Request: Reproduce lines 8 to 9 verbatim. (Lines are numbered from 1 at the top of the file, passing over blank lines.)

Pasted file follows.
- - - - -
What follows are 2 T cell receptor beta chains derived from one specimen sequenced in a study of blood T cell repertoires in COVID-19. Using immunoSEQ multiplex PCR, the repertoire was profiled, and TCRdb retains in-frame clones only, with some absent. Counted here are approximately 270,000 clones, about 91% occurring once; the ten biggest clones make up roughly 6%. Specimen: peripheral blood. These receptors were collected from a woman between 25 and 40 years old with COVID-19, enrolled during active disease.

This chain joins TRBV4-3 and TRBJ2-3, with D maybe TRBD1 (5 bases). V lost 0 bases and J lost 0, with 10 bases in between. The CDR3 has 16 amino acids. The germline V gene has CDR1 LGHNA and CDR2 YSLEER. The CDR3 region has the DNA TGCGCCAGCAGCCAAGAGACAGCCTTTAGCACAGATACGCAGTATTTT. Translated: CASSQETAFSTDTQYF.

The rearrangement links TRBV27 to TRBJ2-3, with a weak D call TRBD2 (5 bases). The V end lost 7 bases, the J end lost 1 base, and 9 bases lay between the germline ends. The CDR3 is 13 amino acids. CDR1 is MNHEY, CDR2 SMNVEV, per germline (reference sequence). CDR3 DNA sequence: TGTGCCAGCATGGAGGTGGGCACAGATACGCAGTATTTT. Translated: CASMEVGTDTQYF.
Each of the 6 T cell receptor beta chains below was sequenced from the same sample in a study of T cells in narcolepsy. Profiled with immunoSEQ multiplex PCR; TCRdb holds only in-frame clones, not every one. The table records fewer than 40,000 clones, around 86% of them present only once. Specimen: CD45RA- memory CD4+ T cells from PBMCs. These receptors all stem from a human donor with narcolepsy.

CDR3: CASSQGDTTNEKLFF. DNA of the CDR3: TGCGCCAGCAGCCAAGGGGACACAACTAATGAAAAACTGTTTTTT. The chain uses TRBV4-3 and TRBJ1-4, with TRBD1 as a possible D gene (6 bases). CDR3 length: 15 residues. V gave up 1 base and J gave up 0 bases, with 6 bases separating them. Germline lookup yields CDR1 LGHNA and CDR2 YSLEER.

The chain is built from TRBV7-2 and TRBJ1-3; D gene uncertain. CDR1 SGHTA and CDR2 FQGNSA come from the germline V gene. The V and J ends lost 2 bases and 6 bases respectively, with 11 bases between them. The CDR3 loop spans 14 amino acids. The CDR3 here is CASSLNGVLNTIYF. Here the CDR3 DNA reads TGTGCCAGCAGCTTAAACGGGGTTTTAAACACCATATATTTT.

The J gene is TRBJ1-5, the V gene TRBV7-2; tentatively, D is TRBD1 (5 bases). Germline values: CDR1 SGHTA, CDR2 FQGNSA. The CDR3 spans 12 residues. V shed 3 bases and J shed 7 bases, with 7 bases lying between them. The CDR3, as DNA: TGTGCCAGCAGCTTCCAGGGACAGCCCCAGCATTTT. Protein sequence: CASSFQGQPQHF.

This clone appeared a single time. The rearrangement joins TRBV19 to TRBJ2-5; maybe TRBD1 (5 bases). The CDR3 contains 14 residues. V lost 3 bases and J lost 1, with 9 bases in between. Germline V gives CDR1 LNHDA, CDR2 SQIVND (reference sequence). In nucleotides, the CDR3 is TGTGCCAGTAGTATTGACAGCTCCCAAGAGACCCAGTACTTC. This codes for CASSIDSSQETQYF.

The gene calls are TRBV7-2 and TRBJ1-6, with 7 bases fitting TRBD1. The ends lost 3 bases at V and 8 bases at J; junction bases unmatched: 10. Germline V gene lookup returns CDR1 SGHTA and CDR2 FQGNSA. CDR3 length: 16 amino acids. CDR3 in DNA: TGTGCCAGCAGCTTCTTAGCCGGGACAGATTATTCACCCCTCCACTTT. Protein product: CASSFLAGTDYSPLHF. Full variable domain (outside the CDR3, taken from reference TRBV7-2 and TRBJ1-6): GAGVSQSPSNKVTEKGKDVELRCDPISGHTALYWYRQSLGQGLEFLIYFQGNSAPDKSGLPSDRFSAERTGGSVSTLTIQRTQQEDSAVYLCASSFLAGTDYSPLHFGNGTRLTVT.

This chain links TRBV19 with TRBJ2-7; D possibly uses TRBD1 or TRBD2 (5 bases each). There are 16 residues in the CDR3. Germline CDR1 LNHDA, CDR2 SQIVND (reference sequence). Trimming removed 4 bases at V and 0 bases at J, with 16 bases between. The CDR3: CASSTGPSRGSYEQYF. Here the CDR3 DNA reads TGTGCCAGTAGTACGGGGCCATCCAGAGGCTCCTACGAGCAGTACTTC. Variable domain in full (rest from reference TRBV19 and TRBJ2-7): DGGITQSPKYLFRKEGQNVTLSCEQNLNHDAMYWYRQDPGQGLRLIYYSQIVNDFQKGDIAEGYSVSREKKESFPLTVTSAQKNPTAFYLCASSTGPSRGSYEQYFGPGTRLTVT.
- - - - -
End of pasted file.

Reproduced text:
This clone appeared a single time. The rearrangement joins TRBV19 to TRBJ2-5; maybe TRBD1 (5 bases). The CDR3 contains 14 residues. V lost 3 bases and J lost 1, with 9 bases in between. Germline V gives CDR1 LNHDA, CDR2 SQIVND (reference sequence). In nucleotides, the CDR3 is TGTGCCAGTAGTATTGACAGCTCCCAAGAGACCCAGTACTTC. This codes for CASSIDSSQETQYF.

The gene calls are TRBV7-2 and TRBJ1-6, with 7 bases fitting TRBD1. The ends lost 3 bases at V and 8 bases at J; junction bases unmatched: 10. Germline V gene lookup returns CDR1 SGHTA and CDR2 FQGNSA. CDR3 length: 16 amino acids. CDR3 in DNA: TGTGCCAGCAGCTTCTTAGCCGGGACAGATTATTCACCCCTCCACTTT. Protein product: CASSFLAGTDYSPLHF. Full variable domain (outside the CDR3, taken from reference TRBV7-2 and TRBJ1-6): GAGVSQSPSNKVTEKGKDVELRCDPISGHTALYWYRQSLGQGLEFLIYFQGNSAPDKSGLPSDRFSAERTGGSVSTLTIQRTQQEDSAVYLCASSFLAGTDYSPLHFGNGTRLTVT.